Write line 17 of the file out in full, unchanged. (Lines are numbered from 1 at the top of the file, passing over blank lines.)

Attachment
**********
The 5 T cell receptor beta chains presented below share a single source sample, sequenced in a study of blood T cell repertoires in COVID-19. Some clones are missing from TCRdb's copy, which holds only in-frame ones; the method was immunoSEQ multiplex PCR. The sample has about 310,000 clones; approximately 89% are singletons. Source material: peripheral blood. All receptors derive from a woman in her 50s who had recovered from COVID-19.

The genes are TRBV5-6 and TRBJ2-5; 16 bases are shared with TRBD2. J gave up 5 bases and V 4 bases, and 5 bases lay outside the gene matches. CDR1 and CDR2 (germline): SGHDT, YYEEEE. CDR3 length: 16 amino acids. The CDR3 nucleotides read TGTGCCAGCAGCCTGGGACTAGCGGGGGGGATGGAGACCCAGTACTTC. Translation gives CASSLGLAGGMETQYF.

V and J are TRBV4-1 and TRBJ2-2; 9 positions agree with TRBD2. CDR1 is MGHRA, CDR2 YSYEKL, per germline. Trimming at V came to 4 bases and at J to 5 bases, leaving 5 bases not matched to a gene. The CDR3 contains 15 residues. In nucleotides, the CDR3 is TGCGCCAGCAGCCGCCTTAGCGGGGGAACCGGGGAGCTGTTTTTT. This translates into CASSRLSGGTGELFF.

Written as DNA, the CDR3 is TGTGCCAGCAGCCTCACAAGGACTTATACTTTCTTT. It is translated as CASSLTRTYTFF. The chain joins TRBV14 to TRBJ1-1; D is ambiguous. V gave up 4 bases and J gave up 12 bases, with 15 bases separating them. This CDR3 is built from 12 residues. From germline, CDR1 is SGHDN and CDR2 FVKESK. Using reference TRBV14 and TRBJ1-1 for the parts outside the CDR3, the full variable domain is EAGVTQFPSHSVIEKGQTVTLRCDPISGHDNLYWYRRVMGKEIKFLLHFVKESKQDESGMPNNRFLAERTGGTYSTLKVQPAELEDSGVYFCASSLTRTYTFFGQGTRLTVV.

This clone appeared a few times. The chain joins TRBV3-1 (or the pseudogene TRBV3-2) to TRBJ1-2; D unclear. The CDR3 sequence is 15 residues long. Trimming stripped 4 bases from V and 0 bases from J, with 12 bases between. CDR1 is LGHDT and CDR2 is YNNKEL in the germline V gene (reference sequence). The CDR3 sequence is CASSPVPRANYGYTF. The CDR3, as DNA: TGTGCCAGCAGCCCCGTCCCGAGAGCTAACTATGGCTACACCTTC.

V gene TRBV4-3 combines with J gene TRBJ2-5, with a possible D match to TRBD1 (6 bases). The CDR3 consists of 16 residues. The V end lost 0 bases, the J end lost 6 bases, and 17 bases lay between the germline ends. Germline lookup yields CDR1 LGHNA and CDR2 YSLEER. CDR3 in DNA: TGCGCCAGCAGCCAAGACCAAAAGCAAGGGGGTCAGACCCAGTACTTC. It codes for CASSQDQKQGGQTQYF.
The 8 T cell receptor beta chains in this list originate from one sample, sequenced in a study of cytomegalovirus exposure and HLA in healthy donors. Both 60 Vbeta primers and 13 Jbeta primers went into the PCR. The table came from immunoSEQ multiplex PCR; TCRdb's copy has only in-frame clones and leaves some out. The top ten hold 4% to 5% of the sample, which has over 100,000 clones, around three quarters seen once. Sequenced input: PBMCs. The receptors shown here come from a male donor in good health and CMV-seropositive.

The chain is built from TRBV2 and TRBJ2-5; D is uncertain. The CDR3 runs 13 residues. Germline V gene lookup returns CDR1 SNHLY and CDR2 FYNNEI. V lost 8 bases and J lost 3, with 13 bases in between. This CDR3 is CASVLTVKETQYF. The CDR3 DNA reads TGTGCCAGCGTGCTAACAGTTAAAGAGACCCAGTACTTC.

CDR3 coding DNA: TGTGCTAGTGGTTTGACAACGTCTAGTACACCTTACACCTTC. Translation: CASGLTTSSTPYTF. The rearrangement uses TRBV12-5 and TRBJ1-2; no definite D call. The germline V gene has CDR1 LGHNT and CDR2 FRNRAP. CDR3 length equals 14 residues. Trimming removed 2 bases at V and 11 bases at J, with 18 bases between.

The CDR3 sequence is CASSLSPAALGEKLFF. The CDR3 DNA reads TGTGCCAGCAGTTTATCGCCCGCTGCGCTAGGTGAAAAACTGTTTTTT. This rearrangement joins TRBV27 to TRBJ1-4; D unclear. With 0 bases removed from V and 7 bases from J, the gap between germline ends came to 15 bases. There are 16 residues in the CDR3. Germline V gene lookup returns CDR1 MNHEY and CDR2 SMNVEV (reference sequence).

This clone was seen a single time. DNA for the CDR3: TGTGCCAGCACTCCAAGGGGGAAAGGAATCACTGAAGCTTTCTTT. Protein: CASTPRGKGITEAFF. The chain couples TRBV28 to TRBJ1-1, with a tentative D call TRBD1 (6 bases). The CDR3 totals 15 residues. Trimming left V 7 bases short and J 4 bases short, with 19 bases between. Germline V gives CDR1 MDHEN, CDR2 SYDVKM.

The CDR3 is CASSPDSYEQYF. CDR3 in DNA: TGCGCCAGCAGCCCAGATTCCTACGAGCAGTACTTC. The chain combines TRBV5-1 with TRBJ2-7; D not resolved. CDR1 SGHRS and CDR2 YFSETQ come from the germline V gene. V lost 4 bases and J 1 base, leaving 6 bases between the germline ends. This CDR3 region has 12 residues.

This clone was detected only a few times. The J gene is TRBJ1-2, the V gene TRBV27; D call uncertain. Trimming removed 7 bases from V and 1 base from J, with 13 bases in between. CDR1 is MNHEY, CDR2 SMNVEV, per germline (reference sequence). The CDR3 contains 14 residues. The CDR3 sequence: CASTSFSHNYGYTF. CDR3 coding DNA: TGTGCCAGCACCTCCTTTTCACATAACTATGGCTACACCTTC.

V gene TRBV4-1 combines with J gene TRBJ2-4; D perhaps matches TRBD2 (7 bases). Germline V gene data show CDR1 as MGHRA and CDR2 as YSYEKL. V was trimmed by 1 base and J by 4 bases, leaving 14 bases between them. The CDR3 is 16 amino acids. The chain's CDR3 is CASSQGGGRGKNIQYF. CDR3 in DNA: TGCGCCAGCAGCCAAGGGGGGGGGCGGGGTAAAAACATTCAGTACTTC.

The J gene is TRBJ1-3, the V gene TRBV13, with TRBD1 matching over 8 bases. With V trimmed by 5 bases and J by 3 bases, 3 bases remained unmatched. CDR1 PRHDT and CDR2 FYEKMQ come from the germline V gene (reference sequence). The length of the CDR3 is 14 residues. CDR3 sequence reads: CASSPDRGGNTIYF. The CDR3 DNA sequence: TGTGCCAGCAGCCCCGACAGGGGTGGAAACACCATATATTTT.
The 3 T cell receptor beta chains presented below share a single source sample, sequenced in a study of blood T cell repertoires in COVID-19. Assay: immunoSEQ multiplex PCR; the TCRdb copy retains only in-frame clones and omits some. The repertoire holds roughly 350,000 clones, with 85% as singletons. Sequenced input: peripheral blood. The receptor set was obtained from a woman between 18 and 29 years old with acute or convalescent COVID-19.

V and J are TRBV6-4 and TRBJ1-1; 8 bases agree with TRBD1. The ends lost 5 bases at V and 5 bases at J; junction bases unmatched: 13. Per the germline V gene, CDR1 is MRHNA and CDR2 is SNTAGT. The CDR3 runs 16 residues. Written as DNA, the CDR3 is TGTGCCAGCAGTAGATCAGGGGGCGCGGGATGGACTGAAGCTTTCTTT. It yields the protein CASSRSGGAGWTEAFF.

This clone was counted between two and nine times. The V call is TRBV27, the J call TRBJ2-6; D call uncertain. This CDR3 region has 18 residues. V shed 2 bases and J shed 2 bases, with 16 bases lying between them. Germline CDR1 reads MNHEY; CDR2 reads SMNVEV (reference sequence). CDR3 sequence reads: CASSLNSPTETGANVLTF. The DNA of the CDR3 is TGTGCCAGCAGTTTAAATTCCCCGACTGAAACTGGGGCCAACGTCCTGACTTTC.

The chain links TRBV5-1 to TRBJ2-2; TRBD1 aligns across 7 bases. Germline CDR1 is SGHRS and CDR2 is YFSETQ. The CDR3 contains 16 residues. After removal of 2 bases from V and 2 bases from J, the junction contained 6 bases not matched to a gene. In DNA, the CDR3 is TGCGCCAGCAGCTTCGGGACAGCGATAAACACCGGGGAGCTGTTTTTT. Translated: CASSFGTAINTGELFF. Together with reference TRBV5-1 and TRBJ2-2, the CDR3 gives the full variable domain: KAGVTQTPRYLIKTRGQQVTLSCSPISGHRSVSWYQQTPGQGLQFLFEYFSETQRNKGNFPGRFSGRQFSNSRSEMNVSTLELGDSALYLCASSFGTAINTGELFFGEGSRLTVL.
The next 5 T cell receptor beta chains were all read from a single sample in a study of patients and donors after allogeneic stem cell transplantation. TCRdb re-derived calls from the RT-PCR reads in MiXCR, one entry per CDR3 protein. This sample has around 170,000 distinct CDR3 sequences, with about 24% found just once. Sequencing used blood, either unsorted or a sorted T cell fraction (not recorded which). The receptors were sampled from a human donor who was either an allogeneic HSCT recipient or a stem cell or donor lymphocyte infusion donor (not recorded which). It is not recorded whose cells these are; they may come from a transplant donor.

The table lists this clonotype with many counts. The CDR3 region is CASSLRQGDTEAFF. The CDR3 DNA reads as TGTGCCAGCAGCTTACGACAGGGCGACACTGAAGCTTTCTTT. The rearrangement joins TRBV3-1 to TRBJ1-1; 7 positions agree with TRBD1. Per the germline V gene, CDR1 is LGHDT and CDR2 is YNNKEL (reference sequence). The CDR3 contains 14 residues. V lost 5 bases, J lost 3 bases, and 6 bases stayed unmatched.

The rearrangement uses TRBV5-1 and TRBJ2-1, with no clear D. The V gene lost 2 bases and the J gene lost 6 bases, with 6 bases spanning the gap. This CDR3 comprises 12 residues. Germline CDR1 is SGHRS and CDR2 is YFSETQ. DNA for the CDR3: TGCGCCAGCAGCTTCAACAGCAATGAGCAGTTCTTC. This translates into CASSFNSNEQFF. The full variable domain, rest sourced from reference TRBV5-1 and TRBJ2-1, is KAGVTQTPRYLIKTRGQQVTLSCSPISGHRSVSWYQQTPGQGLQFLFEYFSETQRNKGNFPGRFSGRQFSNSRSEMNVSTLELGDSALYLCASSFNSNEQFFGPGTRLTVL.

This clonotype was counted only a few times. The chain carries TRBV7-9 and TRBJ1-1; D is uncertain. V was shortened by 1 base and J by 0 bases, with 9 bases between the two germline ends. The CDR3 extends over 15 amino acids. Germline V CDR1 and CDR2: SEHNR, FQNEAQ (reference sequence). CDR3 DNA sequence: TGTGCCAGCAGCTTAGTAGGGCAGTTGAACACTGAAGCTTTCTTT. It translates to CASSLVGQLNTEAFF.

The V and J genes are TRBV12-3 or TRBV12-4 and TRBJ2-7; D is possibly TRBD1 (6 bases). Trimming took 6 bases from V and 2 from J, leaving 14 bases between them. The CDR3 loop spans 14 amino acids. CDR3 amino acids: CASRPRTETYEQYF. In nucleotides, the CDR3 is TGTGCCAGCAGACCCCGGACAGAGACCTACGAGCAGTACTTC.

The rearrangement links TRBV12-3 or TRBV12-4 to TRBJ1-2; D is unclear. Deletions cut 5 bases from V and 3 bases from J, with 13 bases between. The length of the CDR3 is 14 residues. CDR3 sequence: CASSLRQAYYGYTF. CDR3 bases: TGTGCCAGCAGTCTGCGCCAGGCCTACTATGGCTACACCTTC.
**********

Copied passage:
V and J are TRBV6-4 and TRBJ1-1; 8 bases agree with TRBD1. The ends lost 5 bases at V and 5 bases at J; junction bases unmatched: 13. Per the germline V gene, CDR1 is MRHNA and CDR2 is SNTAGT. The CDR3 runs 16 residues. Written as DNA, the CDR3 is TGTGCCAGCAGTAGATCAGGGGGCGCGGGATGGACTGAAGCTTTCTTT. It yields the protein CASSRSGGAGWTEAFF.